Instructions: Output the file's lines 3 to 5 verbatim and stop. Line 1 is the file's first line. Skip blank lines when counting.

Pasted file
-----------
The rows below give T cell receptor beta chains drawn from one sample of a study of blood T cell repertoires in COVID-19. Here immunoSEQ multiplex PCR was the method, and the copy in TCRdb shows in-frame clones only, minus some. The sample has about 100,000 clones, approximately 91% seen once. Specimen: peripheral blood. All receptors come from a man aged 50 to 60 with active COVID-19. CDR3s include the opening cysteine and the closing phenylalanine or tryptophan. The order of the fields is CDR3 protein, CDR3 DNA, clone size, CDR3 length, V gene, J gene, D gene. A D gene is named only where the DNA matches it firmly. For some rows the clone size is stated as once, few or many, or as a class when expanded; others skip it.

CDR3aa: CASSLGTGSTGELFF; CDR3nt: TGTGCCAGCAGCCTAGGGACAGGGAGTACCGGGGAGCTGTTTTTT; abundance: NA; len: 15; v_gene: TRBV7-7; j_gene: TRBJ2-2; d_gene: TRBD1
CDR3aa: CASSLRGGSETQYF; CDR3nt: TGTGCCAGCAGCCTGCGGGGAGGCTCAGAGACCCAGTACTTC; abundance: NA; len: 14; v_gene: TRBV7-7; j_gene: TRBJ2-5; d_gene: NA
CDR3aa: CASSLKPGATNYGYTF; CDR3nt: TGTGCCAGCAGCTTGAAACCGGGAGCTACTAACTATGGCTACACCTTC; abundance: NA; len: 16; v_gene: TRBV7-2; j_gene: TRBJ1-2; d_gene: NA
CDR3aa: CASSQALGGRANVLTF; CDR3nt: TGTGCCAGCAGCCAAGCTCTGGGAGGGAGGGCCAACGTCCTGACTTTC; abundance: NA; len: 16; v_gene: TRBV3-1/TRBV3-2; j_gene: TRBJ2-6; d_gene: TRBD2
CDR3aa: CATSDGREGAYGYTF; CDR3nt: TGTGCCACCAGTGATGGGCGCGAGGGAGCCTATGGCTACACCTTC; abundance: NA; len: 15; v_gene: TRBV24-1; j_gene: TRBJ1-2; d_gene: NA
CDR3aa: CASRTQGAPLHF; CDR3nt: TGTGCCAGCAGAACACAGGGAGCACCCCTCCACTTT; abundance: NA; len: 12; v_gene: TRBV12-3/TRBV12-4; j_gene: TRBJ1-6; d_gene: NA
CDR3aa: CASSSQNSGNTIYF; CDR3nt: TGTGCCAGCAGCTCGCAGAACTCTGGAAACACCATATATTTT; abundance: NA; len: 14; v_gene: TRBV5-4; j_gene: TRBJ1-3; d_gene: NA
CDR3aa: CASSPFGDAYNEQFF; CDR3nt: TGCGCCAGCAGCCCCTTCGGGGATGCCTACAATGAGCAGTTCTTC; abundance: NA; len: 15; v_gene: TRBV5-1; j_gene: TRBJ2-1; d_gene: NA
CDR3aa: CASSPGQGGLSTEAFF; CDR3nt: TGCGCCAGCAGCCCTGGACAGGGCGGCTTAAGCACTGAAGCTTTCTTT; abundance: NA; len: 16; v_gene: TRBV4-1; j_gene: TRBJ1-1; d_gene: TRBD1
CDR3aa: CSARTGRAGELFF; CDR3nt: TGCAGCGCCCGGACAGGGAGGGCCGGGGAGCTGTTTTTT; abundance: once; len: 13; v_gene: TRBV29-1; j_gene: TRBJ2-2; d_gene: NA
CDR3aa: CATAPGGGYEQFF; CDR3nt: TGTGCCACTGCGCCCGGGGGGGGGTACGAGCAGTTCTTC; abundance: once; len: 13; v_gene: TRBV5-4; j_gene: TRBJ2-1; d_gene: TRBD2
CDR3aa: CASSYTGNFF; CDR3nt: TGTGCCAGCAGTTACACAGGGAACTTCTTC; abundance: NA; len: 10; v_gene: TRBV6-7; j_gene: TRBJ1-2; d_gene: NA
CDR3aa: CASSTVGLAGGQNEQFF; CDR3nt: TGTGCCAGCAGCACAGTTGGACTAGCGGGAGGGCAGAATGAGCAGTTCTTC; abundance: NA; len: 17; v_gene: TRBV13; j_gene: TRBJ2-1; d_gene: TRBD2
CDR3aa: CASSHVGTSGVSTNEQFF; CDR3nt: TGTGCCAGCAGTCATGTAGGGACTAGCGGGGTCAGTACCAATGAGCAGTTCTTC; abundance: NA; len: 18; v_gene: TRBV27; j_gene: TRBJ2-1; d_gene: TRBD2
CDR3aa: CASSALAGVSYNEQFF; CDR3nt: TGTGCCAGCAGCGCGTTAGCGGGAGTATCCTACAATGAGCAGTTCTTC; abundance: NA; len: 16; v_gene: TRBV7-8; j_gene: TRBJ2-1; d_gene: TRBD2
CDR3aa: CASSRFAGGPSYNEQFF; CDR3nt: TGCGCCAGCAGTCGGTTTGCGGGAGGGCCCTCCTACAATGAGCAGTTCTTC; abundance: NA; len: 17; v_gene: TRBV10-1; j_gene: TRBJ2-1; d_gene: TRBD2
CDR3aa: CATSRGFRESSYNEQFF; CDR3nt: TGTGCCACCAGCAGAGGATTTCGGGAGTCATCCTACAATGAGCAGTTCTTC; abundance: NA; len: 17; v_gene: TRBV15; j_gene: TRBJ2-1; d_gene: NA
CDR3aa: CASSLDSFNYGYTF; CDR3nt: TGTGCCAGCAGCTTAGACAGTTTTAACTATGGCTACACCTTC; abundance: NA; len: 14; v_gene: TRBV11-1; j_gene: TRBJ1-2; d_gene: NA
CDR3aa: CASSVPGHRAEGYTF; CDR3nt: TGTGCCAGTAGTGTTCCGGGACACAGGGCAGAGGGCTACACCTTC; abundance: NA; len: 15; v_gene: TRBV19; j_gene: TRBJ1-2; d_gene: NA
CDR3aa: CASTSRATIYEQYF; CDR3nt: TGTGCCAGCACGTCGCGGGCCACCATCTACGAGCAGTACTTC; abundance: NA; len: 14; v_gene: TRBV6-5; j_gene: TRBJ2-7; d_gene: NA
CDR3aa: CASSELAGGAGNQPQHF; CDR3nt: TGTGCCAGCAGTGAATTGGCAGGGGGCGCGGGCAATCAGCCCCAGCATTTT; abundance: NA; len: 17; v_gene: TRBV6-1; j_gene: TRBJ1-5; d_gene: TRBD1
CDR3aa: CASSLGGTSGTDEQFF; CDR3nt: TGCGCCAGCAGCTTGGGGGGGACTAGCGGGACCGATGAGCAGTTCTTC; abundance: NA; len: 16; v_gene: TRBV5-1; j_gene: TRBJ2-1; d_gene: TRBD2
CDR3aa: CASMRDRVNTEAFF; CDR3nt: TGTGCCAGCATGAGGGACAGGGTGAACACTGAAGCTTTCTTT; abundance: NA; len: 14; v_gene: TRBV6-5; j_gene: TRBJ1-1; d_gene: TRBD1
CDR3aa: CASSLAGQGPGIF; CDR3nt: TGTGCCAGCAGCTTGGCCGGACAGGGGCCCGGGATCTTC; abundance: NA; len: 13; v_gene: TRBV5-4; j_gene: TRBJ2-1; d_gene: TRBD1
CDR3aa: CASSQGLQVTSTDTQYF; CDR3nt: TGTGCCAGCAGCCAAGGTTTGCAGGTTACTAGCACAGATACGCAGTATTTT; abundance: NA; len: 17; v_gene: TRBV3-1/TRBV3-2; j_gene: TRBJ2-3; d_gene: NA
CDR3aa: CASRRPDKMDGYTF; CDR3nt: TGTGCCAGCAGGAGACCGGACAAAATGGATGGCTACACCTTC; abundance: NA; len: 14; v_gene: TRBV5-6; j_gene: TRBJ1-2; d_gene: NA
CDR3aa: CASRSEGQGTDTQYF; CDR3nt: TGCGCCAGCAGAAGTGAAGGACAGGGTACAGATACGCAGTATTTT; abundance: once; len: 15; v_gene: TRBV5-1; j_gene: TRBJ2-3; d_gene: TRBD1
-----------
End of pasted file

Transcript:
CDR3aa: CASSLRGGSETQYF; CDR3nt: TGTGCCAGCAGCCTGCGGGGAGGCTCAGAGACCCAGTACTTC; abundance: NA; len: 14; v_gene: TRBV7-7; j_gene: TRBJ2-5; d_gene: NA
CDR3aa: CASSLKPGATNYGYTF; CDR3nt: TGTGCCAGCAGCTTGAAACCGGGAGCTACTAACTATGGCTACACCTTC; abundance: NA; len: 16; v_gene: TRBV7-2; j_gene: TRBJ1-2; d_gene: NA
CDR3aa: CASSQALGGRANVLTF; CDR3nt: TGTGCCAGCAGCCAAGCTCTGGGAGGGAGGGCCAACGTCCTGACTTTC; abundance: NA; len: 16; v_gene: TRBV3-1/TRBV3-2; j_gene: TRBJ2-6; d_gene: TRBD2